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Life Hacks — Exhausted? Recharge Your Brain Quicker With A Coffee Power Nap [Study]

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Dead from a horrible night’s sleep? Stuck crashing at work with mind-numbing fatigue, heavy eyelids, and non-existent focus? Exhausted after a ridiculous HIIT workout?

Don’t feel bad, you’re not alone. But definitely do something to combat it. You can buy bulk Kratom here which is the latest trend in herbal remedies, and it is actually pretty effective! It’s a stimulant that can replace your constant coffee drinking, without harming your body.

Your move — recharge your brain faster and zone in with a coffee power nap.

But what the hell is a coffee nap? A “coffee power nap” or “caffeine nap” is a way-too-easy 2-step process that requires you to (1) down a cup of coffee ? (2) immediately power nap for 15-20 minutes. And voila, you’re done. I adore both of those things, so I’m confident you’ll gladly indulge.

The result is magical. You’ll wake up refreshed and reinvigorated with a double shot of energy/alertness, sans any of the inertia or sluggishness from oversleeping.

And there’s actual science to make sense of it. Because on the surface it seems to be uber-paradoxical and counterintuitive. Shouldn’t downing a cup of coffee keep you up? Not if you do it right.

Here’s how the coffee nap goes down.


Your Brain On Coffee — How The Coffee Nap Works


If you only remember one thing about caffeine, remember its relationship with a little thing called adenosine.

Adenosine is a molecule that accumulates throughout the day—as a waste product from thinking/moving/generally doing anything—and plugs into receptors in the brain. Once adenosine hits high enough levels and binds to those receptors, you fatigue, become tired, and eventually fall asleep.

? Adenosine = ? Drowsiness

Caffeine is unique—but also similar—in that it fits into the same receptors as adenosine. When caffeine is absorbed, it enters the bloodstream and eventually gets into the brain. That process takes roughly 20 minutes, which is why the effects aren’t immediate.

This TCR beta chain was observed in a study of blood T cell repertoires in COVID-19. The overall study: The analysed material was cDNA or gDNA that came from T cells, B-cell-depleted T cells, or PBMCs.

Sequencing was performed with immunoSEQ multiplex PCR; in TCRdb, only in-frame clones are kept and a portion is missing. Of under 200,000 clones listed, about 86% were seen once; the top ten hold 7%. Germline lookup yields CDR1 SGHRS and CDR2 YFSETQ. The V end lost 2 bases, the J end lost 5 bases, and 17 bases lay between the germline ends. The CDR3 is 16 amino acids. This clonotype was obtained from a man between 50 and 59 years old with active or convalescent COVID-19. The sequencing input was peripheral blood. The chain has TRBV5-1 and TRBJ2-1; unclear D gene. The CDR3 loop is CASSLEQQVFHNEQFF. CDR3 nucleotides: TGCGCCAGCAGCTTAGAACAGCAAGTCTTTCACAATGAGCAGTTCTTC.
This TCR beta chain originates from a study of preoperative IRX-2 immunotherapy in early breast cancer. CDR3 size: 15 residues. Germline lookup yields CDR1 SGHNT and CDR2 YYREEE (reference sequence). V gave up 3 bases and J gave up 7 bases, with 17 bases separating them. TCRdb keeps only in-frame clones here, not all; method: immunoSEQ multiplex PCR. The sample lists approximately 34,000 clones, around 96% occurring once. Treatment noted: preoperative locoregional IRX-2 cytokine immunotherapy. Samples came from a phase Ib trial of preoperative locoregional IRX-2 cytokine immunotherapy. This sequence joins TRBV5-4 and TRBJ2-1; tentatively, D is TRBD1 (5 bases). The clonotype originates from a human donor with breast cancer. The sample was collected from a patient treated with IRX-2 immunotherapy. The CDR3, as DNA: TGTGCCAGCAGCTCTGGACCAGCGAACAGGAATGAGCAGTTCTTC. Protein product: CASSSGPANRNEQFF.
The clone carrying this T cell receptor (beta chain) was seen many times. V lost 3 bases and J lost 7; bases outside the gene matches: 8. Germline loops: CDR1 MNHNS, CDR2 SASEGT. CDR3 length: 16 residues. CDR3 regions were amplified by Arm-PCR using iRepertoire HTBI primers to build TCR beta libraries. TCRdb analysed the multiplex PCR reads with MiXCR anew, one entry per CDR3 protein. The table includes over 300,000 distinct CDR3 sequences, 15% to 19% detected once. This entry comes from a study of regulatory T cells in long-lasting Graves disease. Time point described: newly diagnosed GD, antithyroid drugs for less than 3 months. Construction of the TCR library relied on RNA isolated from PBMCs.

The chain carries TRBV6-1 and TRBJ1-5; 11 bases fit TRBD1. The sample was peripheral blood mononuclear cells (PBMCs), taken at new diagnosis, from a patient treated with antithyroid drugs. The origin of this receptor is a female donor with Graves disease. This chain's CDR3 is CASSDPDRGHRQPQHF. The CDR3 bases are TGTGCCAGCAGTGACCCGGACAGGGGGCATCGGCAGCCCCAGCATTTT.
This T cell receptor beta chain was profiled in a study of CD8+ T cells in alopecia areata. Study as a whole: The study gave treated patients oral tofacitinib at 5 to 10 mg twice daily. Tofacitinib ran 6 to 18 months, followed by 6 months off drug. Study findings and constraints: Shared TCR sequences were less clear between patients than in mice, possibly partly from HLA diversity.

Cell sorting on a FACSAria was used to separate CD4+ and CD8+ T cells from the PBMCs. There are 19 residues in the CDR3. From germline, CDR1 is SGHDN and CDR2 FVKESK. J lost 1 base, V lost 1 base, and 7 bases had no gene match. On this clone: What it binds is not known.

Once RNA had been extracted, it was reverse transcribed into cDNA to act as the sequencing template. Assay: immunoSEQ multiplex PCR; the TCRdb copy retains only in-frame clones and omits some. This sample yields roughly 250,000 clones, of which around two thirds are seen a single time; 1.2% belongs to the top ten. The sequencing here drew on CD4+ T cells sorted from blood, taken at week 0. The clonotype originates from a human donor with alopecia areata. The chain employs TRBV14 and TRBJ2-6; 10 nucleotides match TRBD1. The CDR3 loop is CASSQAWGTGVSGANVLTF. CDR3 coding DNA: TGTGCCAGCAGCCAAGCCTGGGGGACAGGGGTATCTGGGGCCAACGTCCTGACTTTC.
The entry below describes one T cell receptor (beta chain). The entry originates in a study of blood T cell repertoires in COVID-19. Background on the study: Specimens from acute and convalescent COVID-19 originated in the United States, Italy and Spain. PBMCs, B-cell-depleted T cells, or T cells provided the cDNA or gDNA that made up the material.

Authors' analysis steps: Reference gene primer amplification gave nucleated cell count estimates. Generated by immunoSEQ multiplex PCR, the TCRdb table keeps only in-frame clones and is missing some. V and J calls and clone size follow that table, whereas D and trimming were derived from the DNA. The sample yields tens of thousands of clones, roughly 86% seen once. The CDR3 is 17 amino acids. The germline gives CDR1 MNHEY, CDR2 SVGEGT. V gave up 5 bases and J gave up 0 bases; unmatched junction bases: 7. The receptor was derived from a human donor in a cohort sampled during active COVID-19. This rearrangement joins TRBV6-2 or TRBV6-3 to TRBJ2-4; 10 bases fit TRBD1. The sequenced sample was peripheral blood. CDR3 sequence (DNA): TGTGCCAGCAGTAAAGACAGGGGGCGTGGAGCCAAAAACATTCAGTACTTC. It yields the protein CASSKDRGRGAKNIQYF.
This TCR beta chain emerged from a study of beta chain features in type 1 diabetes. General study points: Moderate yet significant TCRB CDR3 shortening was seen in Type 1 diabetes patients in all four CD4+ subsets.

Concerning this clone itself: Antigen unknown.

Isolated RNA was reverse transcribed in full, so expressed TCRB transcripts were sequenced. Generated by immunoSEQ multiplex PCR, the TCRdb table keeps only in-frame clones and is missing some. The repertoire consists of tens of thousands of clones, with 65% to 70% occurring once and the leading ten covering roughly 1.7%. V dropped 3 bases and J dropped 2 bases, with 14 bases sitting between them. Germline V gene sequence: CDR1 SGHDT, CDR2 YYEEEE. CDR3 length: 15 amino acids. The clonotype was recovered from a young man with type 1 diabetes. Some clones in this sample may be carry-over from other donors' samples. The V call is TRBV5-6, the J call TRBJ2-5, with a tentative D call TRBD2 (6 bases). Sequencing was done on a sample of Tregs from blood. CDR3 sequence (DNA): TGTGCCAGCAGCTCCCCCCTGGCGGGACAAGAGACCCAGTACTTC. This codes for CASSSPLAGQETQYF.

It’s also why you’re able to chug a cup of coffee AND instantly fall asleep.

Because caffeine shares the same receptors (think of them as outlet sockets), it actively plugs some of those holes and blocks adenosine from sucking all of your energy away. Not only does that reduce tiredness, but it also speeds up neuron firing and provides a bonus spark of energy.

And napping? Sleeping naturally clears adenosine and refreshes the body.

That equates to a DOUBLE BOOST. Just remember to power nap immediately for 15-20 minutes. MAX. That 20 minute window is the sweet spot, otherwise you risk breaking deeper stages of sleep and exiting in a zombie-like stupor.

I’ve randomly noticed this phenomenon before, which has always struck me as bizarre and completely counterintuitive. But magically, there are 3 published studies that specifically test and support the power of the coffee power nap (no seriously, there are).123

Is this iron-clad scientific proof? Of course not. But nonetheless, it’s a cool little mind hack that effortlessly takes advantage of your brain’s chemistry.

Give it a shot. FOR SCIENCE.

Bryan DiSanto

Founder & Editor-in-Chief at Lean It UP
ELLO ELLO I'm Bryan DiSanto. I'm the Founder & Editor-in-Chief of Lean It UP, a CPT/CSN/Fitness Coach, Chef trained at Le Cordon Bleu – Paris, NYU graduate, ex-fat kid, and all-around fitness junkie.

I also contribute to Men's Health Magazine.

When I'm not working on my abs (or somebody else’s), whipping up avocado roses and avocado toast, or running a Tough Mudder, I'm probably yelling at a Carolina Panthers game somewhere.

Come be friends with me on Instagram (@BRYDISANTO) & Snapchat (BRYDISANTO).
Bryan DiSanto
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  1. Horne JA, Reyner LA. Counteracting driver sleepiness: effects of napping, caffeine, and placebo. Psychophysiology. 1996 May;33(3):306-9. []
  2. Reyner LA, Horne JA. Suppression of sleepiness in drivers: combination of caffeine with a short nap. Psychophysiology. 1997 Nov;34(6):721-5. []
  3. Mitsuo Hayashi,, Akiko Masuda, Tadao Hori. The alerting effects of caffeine, bright light and face washing after a short daytime nap. Clinical Neurophysiology. Volume 114, Issue 12, December 2003, Pages 2268–2278. []
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